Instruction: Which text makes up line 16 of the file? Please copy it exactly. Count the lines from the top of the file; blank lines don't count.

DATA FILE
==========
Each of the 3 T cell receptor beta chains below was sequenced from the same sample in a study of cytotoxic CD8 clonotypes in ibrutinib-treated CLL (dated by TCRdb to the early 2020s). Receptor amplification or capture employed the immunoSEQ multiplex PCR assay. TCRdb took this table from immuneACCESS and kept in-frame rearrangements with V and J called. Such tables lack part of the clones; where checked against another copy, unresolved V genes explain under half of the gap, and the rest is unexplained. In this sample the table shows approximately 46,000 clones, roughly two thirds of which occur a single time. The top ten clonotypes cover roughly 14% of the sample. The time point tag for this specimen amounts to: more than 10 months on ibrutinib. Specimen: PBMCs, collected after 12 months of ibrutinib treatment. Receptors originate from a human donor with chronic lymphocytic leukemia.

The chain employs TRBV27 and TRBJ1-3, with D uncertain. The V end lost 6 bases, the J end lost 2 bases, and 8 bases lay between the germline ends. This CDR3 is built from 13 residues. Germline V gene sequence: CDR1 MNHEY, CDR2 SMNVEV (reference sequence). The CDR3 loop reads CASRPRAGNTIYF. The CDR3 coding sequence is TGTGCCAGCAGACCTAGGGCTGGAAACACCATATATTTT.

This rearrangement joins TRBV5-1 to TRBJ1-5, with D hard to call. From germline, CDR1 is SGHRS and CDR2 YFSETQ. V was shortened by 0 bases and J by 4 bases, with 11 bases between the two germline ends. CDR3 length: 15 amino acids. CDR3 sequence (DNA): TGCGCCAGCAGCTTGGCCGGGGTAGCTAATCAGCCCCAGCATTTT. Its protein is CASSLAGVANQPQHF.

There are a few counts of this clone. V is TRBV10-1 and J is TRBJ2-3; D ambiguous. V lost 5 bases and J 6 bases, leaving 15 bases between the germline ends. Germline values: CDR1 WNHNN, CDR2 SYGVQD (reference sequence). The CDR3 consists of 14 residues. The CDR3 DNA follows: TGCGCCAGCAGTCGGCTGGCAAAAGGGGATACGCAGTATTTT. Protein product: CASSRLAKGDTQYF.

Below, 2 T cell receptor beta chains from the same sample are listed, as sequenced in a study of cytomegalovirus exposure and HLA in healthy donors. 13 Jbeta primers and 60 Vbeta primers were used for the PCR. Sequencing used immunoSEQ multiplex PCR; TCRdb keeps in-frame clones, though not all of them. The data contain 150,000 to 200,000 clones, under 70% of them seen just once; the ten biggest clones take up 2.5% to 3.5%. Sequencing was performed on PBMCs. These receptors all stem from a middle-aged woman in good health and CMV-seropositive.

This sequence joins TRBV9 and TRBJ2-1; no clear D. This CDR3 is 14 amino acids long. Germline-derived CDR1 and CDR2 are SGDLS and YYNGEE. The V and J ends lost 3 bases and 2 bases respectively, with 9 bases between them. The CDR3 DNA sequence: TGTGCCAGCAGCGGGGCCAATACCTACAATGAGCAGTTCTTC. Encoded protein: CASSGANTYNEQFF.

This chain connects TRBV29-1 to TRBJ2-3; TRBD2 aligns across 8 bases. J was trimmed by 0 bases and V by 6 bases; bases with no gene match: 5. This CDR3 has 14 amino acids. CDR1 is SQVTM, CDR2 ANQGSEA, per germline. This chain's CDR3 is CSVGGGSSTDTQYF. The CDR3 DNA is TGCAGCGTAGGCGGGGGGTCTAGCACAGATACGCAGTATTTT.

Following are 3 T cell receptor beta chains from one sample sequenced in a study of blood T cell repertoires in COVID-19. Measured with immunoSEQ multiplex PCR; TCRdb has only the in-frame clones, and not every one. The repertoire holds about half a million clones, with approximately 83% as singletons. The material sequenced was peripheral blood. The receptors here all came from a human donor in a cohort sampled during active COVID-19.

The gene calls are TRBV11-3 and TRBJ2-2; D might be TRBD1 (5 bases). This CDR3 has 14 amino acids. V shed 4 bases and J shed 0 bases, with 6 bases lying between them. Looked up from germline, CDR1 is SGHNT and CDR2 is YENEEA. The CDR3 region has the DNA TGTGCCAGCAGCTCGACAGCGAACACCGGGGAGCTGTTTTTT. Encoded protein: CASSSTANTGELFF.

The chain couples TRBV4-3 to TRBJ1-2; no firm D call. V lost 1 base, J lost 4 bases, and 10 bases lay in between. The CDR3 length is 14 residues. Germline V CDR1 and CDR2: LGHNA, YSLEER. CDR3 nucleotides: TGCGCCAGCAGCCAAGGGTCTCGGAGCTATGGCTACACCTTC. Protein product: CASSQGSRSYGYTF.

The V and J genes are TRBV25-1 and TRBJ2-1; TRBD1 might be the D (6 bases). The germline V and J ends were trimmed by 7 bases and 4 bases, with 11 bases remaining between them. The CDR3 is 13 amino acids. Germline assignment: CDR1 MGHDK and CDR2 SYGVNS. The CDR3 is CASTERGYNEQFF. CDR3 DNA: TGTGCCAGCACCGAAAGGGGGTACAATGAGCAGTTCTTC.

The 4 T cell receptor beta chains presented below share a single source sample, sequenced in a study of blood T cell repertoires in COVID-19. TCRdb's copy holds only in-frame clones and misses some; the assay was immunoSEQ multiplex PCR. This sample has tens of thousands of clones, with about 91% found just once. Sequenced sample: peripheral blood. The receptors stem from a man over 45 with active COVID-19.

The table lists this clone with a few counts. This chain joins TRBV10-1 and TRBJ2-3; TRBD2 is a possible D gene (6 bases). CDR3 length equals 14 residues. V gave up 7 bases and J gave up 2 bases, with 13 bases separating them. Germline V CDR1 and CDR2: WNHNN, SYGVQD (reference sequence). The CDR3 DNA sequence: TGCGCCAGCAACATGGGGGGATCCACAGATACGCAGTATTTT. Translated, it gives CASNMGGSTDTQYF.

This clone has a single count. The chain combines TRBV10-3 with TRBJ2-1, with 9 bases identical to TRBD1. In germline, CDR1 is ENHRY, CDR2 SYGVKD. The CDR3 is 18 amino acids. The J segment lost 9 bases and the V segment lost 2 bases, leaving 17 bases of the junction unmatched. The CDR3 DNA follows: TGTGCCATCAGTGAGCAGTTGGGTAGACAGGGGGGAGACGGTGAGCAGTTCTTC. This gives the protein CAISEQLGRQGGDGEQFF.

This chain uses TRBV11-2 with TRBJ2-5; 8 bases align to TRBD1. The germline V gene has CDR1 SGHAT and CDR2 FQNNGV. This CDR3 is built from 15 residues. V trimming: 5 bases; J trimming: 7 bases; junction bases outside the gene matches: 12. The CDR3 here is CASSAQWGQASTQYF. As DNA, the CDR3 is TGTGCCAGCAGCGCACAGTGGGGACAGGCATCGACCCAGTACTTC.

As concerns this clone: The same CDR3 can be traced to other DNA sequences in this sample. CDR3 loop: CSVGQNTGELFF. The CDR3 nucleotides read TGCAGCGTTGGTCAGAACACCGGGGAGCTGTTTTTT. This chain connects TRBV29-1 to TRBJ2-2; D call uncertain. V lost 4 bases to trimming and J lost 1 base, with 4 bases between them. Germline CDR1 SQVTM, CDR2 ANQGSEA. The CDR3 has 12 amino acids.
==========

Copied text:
As concerns this clone: The same CDR3 can be traced to other DNA sequences in this sample. CDR3 loop: CSVGQNTGELFF. The CDR3 nucleotides read TGCAGCGTTGGTCAGAACACCGGGGAGCTGTTTTTT. This chain connects TRBV29-1 to TRBJ2-2; D call uncertain. V lost 4 bases to trimming and J lost 1 base, with 4 bases between them. Germline CDR1 SQVTM, CDR2 ANQGSEA. The CDR3 has 12 amino acids.